With the Minecraft 1.6.x upgrade the launcher no longer has an option to play offline. However this can be accomplished with a startup script. Follow these steps to get a working startup script:
- Start the 1.6.x Minecraft launcher, as you normally do, and login to the game. Logging in is necessary to make sure all of the unlocked game files get downloaded to your system.
- While the game is running put it into windowed mode (f11) and then go to finder and open your home directory. Navigate to “/Users/<your_home_dir>/Library/Application Support/minecraft” (your Library folder may be hidden, so either force it to show via finder preferences or just type the path in by Choosing the “Go > Go to Folder…” option in the Finder menu). Within here you should have a “versions” folder. Navigate to that folder and now you will see subfolders for each version of the game you have played via the new launcher. In my case I have a 1.6.2 folder. Open the version folder for whichever version you currently have running in the background and in there you’ll see a 1.6.2-natives-<random numbers> folder. This folder gets created with a different timestamp (the random numbers) every time you run minecraft via the new launcher. Copy this folder up one directory so it is sitting in the versions folder, and therefore will not be deleted when you quit the instance of Minecraft that is currently running.
- Now go to the Minecraft launcher and click on the “Development Console” tab. Here you’ll see a bunch of output. Starting from the beginning (top) find the line that starts with “Running”. Copy everything after “Running ” up until the line that states “—- YOU CAN CLOSE THIS LAUNCHER IF THE GAME STARTED OK —-“. It should look something like this with <home> being your own home directory name:
- Now we’ll create the file to paste this block of text into. Open a terminal window (Launchpad > Other > Terminal) and go to the minecraft directory we’ve been working in and create a startup script file:
cd /Users/<home>/Library/Application Support/minecraft/
sudo nano startup1.6.2.sh
Paste the clipboard contents into the nano window.
- Here it gets a bit tricky. You need to surround parts of the command line you just pasted with quotes so the spaces don’t get interpreted incorrectly. Starting after -Xdock:icon= insert a double quote (“). and continue to the end of the path for that parameter which should be minecraft.icns and insert a double quote after it. Next insert a double quote after -Djava.library.path= and follow that to the end of the parameter path which should be the name of the natives folder we dealt with earlier and place a double quote there. While we’re here we also need to modify the path to that natives folder since we copied it up one level, so delete the version number folder in that path (versions/1.6.2/1.6.2-natives-1373766486290585000 the red bolded folder here in my case). Next we need to double quote the classpath (cp) parameter. For the path following the -cp insert a quote at the beginning of the path and go all the way to the last jar (1.6.2.jar for me) in that path parameter to add a ” to the end of it. Next surround the path specified for the –gameDir parameter and finally do the same for the –assetsDir parameter. In my case the final result is:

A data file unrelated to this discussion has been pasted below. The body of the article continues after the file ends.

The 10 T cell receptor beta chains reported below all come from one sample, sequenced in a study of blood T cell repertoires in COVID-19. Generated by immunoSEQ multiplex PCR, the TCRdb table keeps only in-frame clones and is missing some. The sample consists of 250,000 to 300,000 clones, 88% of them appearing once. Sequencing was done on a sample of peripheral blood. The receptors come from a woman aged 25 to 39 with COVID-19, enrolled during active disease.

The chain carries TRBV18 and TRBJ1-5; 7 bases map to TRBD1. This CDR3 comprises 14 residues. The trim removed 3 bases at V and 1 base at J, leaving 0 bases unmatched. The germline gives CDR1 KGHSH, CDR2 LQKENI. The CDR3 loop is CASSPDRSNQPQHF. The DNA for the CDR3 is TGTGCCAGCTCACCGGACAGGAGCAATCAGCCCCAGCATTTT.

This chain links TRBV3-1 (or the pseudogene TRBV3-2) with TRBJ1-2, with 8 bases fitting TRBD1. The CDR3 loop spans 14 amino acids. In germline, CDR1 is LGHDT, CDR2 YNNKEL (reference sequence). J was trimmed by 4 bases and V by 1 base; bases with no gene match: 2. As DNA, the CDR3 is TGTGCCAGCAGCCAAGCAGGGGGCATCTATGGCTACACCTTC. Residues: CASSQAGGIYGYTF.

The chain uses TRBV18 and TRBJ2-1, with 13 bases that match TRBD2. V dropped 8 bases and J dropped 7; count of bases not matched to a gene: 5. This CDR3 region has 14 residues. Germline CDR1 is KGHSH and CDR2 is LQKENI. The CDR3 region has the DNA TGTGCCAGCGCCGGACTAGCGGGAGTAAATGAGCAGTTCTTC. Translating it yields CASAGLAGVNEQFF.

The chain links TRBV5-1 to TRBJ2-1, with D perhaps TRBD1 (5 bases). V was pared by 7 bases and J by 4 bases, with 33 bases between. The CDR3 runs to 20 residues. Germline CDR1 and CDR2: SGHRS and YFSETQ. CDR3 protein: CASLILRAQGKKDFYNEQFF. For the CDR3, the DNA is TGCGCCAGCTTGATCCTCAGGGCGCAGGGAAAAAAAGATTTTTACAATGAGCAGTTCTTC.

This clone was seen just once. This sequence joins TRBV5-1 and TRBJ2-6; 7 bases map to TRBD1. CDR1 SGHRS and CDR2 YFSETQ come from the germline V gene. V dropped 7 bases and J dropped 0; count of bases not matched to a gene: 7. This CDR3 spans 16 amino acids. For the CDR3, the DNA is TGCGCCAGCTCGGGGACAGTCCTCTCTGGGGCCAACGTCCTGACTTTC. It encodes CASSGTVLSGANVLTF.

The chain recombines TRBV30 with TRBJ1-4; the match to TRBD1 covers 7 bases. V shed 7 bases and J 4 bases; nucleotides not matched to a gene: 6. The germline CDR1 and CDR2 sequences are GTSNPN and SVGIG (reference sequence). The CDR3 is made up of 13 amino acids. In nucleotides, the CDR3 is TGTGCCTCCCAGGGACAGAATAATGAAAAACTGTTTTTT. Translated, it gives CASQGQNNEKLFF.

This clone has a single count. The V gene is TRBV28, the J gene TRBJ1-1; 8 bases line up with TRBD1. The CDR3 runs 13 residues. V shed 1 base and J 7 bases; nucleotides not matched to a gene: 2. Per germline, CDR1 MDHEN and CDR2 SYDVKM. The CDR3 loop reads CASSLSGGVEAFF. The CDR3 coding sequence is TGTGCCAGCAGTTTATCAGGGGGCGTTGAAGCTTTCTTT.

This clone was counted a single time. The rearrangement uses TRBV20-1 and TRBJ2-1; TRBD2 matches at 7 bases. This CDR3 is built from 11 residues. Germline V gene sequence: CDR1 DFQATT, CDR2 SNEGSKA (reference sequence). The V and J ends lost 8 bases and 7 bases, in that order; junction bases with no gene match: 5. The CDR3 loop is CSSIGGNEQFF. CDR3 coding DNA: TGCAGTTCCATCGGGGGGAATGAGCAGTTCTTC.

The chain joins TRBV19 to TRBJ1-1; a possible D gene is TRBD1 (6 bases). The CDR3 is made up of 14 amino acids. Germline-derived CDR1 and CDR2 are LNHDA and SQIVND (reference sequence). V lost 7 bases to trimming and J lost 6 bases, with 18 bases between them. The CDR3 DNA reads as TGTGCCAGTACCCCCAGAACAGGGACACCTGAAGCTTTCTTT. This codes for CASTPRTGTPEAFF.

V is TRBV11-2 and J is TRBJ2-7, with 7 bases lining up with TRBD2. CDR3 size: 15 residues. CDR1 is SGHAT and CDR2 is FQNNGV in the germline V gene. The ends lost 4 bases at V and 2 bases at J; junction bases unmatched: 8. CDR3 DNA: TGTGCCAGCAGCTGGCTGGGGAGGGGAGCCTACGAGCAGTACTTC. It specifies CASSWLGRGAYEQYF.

- Save the file by pressing ctrl-o <enter> and then exit with ctrl-x.
- Now you need to change permissions on your startup script to make it executable. Within terminal type
sudo chmod +x startup1.6.2.sh
- Now make sure your currently running Minecraft game is closed and we’ll try our startup script by typing
./startup1.6.2.shin the terminal window. You should see output similar to what you normally see in the development console of the launcher and the game should start up.
Some things to look for if it doesn’t work for you the first time. First make sure your path parameters are properly quoted. It may be helpful to open the startup script in a GUI text editor like TextWrangler so you can see the quoted parameters color coded. Second, make sure the path to the natives folder you copied is correct because if you happen to copy the folder at a different time then when you copy the running command they’ll be named differently since the natives folder gets created with a timestamped name every time the launcher runs the game.
Note that by using this startup script to play in offline mode it is possible, within the same LAN, to have one person launch a game then within the game options choose “Open to LAN” and have a second (or more) person on another computer launch via the startup script to join the multiplayer game hosted on the same LAN. Within the startup script there is a –username attribute which you can set to anything you want your in-game name to be when you are playing on a LAN based game.
In my next post I’ll show you how to add the startup script we created here as an app within Launchpad, the Applications folder, or on your dock. Also, if there is enough interest, I’ll show you how to make this work if you are on Java 7. If you have any problems, see any mistakes I’ve made, or have questions, give me some comments and I’ll respond as soon as I can. Thanks and happy mining…err crafting…err both.